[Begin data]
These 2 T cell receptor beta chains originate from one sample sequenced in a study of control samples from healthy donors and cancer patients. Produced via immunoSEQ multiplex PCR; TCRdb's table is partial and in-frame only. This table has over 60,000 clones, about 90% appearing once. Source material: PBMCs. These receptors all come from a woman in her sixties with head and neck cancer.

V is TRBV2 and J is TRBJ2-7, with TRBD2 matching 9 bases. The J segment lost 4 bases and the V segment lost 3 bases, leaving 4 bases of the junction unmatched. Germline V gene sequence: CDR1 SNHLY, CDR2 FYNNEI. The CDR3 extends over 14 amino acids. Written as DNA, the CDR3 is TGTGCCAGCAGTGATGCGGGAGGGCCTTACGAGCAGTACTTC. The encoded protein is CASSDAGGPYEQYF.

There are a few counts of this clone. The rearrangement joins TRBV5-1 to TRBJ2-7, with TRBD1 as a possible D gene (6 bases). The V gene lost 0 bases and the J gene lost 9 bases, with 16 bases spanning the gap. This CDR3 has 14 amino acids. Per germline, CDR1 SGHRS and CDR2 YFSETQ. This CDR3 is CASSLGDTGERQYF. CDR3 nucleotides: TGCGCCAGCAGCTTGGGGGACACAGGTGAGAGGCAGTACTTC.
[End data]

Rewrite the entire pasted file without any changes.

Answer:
These 2 T cell receptor beta chains originate from one sample sequenced in a study of control samples from healthy donors and cancer patients. Produced via immunoSEQ multiplex PCR; TCRdb's table is partial and in-frame only. This table has over 60,000 clones, about 90% appearing once. Source material: PBMCs. These receptors all come from a woman in her sixties with head and neck cancer.

V is TRBV2 and J is TRBJ2-7, with TRBD2 matching 9 bases. The J segment lost 4 bases and the V segment lost 3 bases, leaving 4 bases of the junction unmatched. Germline V gene sequence: CDR1 SNHLY, CDR2 FYNNEI. The CDR3 extends over 14 amino acids. Written as DNA, the CDR3 is TGTGCCAGCAGTGATGCGGGAGGGCCTTACGAGCAGTACTTC. The encoded protein is CASSDAGGPYEQYF.

There are a few counts of this clone. The rearrangement joins TRBV5-1 to TRBJ2-7, with TRBD1 as a possible D gene (6 bases). The V gene lost 0 bases and the J gene lost 9 bases, with 16 bases spanning the gap. This CDR3 has 14 amino acids. Per germline, CDR1 SGHRS and CDR2 YFSETQ. This CDR3 is CASSLGDTGERQYF. CDR3 nucleotides: TGCGCCAGCAGCTTGGGGGACACAGGTGAGAGGCAGTACTTC.